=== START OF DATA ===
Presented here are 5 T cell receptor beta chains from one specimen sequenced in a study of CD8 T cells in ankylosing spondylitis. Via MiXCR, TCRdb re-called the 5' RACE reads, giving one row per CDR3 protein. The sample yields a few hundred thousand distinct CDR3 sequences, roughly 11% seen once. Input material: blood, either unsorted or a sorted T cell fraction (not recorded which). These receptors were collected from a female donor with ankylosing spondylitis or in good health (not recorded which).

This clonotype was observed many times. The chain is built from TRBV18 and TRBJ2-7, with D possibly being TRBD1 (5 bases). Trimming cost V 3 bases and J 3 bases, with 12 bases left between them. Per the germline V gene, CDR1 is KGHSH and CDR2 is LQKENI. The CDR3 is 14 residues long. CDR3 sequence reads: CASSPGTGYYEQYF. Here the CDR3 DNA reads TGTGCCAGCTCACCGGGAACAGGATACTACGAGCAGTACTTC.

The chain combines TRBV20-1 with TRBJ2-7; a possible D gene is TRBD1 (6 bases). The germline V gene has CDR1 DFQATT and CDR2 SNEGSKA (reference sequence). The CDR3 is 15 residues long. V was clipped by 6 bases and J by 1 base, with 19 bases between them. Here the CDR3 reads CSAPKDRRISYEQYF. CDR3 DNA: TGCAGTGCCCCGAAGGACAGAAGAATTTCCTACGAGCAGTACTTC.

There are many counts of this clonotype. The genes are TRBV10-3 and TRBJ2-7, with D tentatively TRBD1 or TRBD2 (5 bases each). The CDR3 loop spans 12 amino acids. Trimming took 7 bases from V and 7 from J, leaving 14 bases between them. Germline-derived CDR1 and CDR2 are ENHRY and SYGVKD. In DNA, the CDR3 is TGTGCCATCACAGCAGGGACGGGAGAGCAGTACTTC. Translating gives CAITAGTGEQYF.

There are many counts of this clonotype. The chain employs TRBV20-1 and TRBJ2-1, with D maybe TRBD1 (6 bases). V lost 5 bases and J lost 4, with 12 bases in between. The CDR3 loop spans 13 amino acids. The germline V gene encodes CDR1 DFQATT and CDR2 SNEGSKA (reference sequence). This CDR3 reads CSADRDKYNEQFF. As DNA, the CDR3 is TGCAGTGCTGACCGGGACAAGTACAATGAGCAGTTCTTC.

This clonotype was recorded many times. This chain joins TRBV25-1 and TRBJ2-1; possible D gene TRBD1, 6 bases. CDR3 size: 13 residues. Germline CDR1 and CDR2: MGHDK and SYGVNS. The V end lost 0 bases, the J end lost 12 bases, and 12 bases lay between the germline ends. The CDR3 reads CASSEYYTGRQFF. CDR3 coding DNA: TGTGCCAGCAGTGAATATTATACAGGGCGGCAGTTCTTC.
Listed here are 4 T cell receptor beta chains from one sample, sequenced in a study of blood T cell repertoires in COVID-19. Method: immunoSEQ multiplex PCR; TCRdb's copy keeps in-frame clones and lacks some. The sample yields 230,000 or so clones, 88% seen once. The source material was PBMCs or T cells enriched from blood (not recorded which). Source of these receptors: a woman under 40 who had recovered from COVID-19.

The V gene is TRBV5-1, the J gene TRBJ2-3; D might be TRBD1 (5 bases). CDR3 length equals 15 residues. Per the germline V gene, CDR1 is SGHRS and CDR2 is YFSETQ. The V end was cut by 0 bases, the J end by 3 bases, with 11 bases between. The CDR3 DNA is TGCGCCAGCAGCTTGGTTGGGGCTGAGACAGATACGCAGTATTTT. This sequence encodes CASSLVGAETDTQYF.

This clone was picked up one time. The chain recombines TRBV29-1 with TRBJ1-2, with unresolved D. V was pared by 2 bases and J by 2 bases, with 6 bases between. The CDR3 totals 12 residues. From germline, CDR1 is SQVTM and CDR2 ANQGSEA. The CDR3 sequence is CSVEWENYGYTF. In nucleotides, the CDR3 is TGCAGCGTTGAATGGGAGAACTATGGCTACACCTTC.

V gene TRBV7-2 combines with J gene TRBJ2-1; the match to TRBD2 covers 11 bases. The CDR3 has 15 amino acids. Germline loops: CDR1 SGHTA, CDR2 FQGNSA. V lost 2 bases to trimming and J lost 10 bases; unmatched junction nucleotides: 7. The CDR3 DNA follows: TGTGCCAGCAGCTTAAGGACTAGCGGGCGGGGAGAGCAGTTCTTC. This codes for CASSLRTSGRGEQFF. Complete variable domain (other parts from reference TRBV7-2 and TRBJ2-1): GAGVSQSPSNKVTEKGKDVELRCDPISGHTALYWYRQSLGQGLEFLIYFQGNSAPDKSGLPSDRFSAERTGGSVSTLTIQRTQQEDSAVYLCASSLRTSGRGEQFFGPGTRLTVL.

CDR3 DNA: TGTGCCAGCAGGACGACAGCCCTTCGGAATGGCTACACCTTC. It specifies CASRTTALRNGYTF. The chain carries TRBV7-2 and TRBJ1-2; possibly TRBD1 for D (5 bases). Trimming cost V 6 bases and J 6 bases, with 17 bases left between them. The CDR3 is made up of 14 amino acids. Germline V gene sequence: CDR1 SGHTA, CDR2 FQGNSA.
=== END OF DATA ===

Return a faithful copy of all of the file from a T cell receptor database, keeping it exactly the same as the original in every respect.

Presented here are 5 T cell receptor beta chains from one specimen sequenced in a study of CD8 T cells in ankylosing spondylitis. Via MiXCR, TCRdb re-called the 5' RACE reads, giving one row per CDR3 protein. The sample yields a few hundred thousand distinct CDR3 sequences, roughly 11% seen once. Input material: blood, either unsorted or a sorted T cell fraction (not recorded which). These receptors were collected from a female donor with ankylosing spondylitis or in good health (not recorded which).

This clonotype was observed many times. The chain is built from TRBV18 and TRBJ2-7, with D possibly being TRBD1 (5 bases). Trimming cost V 3 bases and J 3 bases, with 12 bases left between them. Per the germline V gene, CDR1 is KGHSH and CDR2 is LQKENI. The CDR3 is 14 residues long. CDR3 sequence reads: CASSPGTGYYEQYF. Here the CDR3 DNA reads TGTGCCAGCTCACCGGGAACAGGATACTACGAGCAGTACTTC.

The chain combines TRBV20-1 with TRBJ2-7; a possible D gene is TRBD1 (6 bases). The germline V gene has CDR1 DFQATT and CDR2 SNEGSKA (reference sequence). The CDR3 is 15 residues long. V was clipped by 6 bases and J by 1 base, with 19 bases between them. Here the CDR3 reads CSAPKDRRISYEQYF. CDR3 DNA: TGCAGTGCCCCGAAGGACAGAAGAATTTCCTACGAGCAGTACTTC.

There are many counts of this clonotype. The genes are TRBV10-3 and TRBJ2-7, with D tentatively TRBD1 or TRBD2 (5 bases each). The CDR3 loop spans 12 amino acids. Trimming took 7 bases from V and 7 from J, leaving 14 bases between them. Germline-derived CDR1 and CDR2 are ENHRY and SYGVKD. In DNA, the CDR3 is TGTGCCATCACAGCAGGGACGGGAGAGCAGTACTTC. Translating gives CAITAGTGEQYF.

There are many counts of this clonotype. The chain employs TRBV20-1 and TRBJ2-1, with D maybe TRBD1 (6 bases). V lost 5 bases and J lost 4, with 12 bases in between. The CDR3 loop spans 13 amino acids. The germline V gene encodes CDR1 DFQATT and CDR2 SNEGSKA (reference sequence). This CDR3 reads CSADRDKYNEQFF. As DNA, the CDR3 is TGCAGTGCTGACCGGGACAAGTACAATGAGCAGTTCTTC.

This clonotype was recorded many times. This chain joins TRBV25-1 and TRBJ2-1; possible D gene TRBD1, 6 bases. CDR3 size: 13 residues. Germline CDR1 and CDR2: MGHDK and SYGVNS. The V end lost 0 bases, the J end lost 12 bases, and 12 bases lay between the germline ends. The CDR3 reads CASSEYYTGRQFF. CDR3 coding DNA: TGTGCCAGCAGTGAATATTATACAGGGCGGCAGTTCTTC.
Listed here are 4 T cell receptor beta chains from one sample, sequenced in a study of blood T cell repertoires in COVID-19. Method: immunoSEQ multiplex PCR; TCRdb's copy keeps in-frame clones and lacks some. The sample yields 230,000 or so clones, 88% seen once. The source material was PBMCs or T cells enriched from blood (not recorded which). Source of these receptors: a woman under 40 who had recovered from COVID-19.

The V gene is TRBV5-1, the J gene TRBJ2-3; D might be TRBD1 (5 bases). CDR3 length equals 15 residues. Per the germline V gene, CDR1 is SGHRS and CDR2 is YFSETQ. The V end was cut by 0 bases, the J end by 3 bases, with 11 bases between. The CDR3 DNA is TGCGCCAGCAGCTTGGTTGGGGCTGAGACAGATACGCAGTATTTT. This sequence encodes CASSLVGAETDTQYF.

This clone was picked up one time. The chain recombines TRBV29-1 with TRBJ1-2, with unresolved D. V was pared by 2 bases and J by 2 bases, with 6 bases between. The CDR3 totals 12 residues. From germline, CDR1 is SQVTM and CDR2 ANQGSEA. The CDR3 sequence is CSVEWENYGYTF. In nucleotides, the CDR3 is TGCAGCGTTGAATGGGAGAACTATGGCTACACCTTC.

V gene TRBV7-2 combines with J gene TRBJ2-1; the match to TRBD2 covers 11 bases. The CDR3 has 15 amino acids. Germline loops: CDR1 SGHTA, CDR2 FQGNSA. V lost 2 bases to trimming and J lost 10 bases; unmatched junction nucleotides: 7. The CDR3 DNA follows: TGTGCCAGCAGCTTAAGGACTAGCGGGCGGGGAGAGCAGTTCTTC. This codes for CASSLRTSGRGEQFF. Complete variable domain (other parts from reference TRBV7-2 and TRBJ2-1): GAGVSQSPSNKVTEKGKDVELRCDPISGHTALYWYRQSLGQGLEFLIYFQGNSAPDKSGLPSDRFSAERTGGSVSTLTIQRTQQEDSAVYLCASSLRTSGRGEQFFGPGTRLTVL.

CDR3 DNA: TGTGCCAGCAGGACGACAGCCCTTCGGAATGGCTACACCTTC. It specifies CASRTTALRNGYTF. The chain carries TRBV7-2 and TRBJ1-2; possibly TRBD1 for D (5 bases). Trimming cost V 6 bases and J 6 bases, with 17 bases left between them. The CDR3 is made up of 14 amino acids. Germline V gene sequence: CDR1 SGHTA, CDR2 FQGNSA.